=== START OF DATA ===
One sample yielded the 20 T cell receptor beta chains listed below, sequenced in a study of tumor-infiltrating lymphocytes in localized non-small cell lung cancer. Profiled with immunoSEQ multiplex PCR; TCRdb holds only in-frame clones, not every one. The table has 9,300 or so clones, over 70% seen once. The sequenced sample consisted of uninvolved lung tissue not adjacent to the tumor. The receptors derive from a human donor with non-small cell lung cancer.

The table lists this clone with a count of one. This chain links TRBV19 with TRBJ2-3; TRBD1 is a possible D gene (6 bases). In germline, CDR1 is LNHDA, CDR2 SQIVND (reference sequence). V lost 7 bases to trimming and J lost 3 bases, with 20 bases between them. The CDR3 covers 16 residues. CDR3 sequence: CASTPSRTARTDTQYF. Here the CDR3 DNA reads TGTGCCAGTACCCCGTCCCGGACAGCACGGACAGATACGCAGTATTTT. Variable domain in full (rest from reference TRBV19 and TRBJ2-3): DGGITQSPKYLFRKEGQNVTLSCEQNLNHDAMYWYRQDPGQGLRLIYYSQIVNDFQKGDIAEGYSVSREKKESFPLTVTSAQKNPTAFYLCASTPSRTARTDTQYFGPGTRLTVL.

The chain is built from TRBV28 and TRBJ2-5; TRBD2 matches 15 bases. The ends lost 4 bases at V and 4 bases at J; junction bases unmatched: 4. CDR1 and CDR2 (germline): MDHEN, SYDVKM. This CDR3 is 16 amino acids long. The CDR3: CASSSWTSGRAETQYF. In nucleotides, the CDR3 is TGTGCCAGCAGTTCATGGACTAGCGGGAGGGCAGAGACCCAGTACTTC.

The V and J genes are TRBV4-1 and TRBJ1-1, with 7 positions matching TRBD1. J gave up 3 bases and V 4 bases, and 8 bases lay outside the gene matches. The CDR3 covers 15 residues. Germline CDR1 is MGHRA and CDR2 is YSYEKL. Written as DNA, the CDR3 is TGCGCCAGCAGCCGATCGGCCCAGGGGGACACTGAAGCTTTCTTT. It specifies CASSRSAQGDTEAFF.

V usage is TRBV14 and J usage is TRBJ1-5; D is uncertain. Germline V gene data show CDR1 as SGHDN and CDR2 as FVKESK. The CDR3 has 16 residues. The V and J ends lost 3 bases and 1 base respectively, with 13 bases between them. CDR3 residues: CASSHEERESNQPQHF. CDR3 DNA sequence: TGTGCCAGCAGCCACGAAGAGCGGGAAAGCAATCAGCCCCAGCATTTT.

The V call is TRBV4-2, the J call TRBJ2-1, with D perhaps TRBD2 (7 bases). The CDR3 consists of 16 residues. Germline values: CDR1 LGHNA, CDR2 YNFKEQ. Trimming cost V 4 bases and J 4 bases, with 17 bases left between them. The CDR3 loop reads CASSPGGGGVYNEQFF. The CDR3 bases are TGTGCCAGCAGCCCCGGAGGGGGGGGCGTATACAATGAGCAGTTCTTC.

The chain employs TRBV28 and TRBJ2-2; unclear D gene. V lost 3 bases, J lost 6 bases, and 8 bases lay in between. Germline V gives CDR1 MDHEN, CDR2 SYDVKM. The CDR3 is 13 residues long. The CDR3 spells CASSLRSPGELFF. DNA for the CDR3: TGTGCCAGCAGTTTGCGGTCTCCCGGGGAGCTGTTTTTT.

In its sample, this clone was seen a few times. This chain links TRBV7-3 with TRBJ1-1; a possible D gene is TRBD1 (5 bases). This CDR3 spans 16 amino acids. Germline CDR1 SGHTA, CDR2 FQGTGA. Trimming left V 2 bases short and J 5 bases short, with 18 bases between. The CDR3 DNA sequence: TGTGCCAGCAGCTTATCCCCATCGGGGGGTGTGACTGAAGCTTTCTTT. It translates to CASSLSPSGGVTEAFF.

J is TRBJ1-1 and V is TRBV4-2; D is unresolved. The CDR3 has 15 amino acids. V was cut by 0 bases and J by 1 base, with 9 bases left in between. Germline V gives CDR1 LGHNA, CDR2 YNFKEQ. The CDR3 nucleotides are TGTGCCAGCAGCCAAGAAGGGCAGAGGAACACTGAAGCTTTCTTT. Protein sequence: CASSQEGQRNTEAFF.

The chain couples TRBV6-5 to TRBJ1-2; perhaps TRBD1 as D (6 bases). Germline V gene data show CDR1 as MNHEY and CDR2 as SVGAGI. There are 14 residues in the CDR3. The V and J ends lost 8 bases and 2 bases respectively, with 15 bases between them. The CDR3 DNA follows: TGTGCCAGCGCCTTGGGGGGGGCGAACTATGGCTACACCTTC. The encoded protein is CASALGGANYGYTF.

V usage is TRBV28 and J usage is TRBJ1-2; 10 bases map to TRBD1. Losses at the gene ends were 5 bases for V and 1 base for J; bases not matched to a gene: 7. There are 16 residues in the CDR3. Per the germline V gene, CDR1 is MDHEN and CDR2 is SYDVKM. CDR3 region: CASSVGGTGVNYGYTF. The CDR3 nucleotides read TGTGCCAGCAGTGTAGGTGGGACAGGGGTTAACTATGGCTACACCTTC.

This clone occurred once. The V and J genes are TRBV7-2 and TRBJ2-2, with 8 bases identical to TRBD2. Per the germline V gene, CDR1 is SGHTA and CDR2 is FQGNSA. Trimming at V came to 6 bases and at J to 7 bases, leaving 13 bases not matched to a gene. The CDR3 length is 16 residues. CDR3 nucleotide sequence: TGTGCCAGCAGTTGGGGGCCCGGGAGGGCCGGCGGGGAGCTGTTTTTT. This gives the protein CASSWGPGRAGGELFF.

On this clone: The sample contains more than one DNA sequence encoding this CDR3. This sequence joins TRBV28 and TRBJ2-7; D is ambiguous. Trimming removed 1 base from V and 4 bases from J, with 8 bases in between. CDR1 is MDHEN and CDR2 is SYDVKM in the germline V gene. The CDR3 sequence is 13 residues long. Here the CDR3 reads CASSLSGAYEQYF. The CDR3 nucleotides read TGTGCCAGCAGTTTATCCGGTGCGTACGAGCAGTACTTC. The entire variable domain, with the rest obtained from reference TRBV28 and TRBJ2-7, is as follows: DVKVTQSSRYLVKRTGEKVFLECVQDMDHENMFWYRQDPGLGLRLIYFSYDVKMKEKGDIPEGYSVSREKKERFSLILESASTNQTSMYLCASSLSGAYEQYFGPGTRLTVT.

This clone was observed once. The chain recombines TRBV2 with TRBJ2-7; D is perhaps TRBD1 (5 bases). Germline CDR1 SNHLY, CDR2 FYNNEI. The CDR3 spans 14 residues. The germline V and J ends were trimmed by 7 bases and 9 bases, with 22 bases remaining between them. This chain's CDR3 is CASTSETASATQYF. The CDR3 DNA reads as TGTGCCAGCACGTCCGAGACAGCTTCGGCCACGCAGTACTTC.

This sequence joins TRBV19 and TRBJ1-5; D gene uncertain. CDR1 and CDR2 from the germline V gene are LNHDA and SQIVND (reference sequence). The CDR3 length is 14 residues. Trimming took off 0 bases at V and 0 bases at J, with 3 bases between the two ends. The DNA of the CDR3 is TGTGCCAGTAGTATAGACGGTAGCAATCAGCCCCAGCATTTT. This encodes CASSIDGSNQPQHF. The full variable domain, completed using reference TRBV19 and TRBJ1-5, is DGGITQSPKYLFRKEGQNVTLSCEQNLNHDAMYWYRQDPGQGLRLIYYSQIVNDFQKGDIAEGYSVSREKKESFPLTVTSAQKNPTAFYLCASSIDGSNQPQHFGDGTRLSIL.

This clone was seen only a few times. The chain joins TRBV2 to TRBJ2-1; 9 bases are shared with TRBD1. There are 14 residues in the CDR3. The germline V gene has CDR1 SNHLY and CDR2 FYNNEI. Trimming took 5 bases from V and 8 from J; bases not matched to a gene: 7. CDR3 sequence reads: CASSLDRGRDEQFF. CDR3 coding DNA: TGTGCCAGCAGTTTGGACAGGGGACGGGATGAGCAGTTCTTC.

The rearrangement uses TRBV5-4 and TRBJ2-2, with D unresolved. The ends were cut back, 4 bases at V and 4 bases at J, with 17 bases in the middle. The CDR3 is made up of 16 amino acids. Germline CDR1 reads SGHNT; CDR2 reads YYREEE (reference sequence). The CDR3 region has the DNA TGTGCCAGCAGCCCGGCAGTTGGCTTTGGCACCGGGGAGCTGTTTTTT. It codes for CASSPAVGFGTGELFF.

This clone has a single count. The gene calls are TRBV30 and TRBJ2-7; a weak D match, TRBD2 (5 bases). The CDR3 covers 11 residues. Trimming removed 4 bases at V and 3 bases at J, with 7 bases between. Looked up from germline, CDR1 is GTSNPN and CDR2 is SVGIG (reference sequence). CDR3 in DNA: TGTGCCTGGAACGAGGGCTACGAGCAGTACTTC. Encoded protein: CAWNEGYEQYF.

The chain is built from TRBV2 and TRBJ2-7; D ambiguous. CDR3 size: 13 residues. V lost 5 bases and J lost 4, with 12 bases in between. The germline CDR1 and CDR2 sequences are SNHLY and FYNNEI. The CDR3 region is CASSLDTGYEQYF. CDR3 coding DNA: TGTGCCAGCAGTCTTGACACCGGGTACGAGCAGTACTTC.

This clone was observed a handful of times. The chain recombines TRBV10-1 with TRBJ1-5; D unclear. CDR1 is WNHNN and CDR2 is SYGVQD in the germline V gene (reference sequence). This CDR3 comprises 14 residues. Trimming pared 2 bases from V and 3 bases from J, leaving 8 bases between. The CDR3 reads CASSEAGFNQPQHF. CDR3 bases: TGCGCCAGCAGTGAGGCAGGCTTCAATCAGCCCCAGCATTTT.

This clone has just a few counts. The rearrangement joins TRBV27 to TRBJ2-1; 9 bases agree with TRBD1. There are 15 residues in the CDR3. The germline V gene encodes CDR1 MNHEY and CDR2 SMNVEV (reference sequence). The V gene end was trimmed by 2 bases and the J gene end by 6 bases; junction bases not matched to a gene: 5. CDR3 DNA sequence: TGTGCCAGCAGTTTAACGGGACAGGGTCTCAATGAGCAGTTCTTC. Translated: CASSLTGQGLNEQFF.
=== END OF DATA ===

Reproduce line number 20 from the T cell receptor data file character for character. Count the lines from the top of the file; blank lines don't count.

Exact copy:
This clone was observed a handful of times. The chain recombines TRBV10-1 with TRBJ1-5; D unclear. CDR1 is WNHNN and CDR2 is SYGVQD in the germline V gene (reference sequence). This CDR3 comprises 14 residues. Trimming pared 2 bases from V and 3 bases from J, leaving 8 bases between. The CDR3 reads CASSEAGFNQPQHF. CDR3 bases: TGCGCCAGCAGTGAGGCAGGCTTCAATCAGCCCCAGCATTTT.